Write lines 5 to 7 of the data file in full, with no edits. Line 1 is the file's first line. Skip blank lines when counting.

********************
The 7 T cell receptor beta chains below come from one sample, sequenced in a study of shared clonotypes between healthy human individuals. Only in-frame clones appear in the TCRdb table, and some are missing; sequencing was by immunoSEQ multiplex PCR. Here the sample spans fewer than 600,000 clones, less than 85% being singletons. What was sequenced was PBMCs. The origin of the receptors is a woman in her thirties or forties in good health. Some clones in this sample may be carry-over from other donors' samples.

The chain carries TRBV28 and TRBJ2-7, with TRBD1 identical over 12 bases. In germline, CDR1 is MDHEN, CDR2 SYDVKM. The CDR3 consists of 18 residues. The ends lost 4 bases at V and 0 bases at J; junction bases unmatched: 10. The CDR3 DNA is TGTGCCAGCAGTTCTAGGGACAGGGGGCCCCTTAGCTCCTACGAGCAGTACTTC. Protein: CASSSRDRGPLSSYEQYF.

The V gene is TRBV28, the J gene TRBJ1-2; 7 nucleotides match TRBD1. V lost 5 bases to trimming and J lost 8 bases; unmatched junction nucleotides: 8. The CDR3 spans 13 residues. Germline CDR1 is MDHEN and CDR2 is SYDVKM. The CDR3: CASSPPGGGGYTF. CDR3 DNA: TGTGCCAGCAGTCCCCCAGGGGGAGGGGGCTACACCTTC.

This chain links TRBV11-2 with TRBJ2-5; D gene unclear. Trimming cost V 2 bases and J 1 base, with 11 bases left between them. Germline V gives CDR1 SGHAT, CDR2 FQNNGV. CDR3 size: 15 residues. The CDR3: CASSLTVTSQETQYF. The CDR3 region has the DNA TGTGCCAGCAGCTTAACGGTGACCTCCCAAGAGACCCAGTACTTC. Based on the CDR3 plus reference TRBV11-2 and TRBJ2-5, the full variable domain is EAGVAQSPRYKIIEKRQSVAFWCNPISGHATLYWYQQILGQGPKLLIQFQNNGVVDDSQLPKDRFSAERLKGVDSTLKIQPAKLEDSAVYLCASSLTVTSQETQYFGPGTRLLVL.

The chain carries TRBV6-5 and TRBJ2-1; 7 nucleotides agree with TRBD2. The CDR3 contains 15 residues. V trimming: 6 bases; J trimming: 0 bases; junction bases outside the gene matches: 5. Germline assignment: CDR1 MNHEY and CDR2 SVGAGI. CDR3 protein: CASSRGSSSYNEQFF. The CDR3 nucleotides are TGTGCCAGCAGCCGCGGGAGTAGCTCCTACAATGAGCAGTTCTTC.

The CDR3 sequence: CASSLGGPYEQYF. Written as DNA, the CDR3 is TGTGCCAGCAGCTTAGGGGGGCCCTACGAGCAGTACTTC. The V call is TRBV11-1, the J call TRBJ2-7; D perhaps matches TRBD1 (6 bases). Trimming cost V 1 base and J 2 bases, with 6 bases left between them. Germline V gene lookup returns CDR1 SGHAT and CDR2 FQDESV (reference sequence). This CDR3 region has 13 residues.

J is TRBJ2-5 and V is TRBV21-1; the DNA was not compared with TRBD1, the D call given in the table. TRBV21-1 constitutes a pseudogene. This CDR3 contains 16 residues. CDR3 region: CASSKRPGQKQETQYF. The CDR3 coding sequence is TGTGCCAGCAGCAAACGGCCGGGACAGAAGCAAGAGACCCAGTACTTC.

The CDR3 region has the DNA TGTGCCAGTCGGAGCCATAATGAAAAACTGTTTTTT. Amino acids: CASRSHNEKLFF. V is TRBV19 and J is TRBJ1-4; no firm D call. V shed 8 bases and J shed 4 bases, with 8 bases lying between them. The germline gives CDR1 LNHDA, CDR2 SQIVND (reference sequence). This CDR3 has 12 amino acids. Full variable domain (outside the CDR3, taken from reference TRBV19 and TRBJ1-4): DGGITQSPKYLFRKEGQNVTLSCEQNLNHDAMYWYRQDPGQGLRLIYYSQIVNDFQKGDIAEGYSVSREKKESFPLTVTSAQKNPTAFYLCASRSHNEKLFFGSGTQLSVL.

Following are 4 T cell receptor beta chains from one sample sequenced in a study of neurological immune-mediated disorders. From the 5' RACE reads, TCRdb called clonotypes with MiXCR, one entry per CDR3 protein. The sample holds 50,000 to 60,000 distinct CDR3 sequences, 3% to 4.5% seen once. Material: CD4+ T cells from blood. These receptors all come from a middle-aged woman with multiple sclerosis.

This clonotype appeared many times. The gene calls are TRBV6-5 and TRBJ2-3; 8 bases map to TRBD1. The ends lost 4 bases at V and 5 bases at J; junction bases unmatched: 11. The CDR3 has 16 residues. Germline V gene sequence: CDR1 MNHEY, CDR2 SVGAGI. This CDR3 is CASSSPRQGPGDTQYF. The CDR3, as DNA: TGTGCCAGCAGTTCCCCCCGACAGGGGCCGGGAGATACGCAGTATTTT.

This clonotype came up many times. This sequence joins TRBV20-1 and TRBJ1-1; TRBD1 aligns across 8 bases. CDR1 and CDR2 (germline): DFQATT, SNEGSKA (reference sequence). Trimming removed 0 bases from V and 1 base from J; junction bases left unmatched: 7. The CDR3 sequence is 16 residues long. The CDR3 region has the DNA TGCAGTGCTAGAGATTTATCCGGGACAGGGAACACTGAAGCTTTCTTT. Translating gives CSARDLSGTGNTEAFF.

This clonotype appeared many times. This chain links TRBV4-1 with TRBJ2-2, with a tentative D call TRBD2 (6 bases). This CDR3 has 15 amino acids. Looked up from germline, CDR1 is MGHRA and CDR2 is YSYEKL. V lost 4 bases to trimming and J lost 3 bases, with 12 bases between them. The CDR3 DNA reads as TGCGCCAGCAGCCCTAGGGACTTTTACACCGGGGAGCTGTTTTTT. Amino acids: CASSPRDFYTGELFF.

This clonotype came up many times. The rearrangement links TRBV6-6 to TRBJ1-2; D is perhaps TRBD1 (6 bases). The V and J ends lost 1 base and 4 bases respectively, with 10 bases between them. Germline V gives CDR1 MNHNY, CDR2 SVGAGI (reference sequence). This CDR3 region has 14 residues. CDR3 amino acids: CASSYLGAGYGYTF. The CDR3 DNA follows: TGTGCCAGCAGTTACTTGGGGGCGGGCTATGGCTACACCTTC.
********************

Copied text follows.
The chain carries TRBV6-5 and TRBJ2-1; 7 nucleotides agree with TRBD2. The CDR3 contains 15 residues. V trimming: 6 bases; J trimming: 0 bases; junction bases outside the gene matches: 5. Germline assignment: CDR1 MNHEY and CDR2 SVGAGI. CDR3 protein: CASSRGSSSYNEQFF. The CDR3 nucleotides are TGTGCCAGCAGCCGCGGGAGTAGCTCCTACAATGAGCAGTTCTTC.

The CDR3 sequence: CASSLGGPYEQYF. Written as DNA, the CDR3 is TGTGCCAGCAGCTTAGGGGGGCCCTACGAGCAGTACTTC. The V call is TRBV11-1, the J call TRBJ2-7; D perhaps matches TRBD1 (6 bases). Trimming cost V 1 base and J 2 bases, with 6 bases left between them. Germline V gene lookup returns CDR1 SGHAT and CDR2 FQDESV (reference sequence). This CDR3 region has 13 residues.

J is TRBJ2-5 and V is TRBV21-1; the DNA was not compared with TRBD1, the D call given in the table. TRBV21-1 constitutes a pseudogene. This CDR3 contains 16 residues. CDR3 region: CASSKRPGQKQETQYF. The CDR3 coding sequence is TGTGCCAGCAGCAAACGGCCGGGACAGAAGCAAGAGACCCAGTACTTC.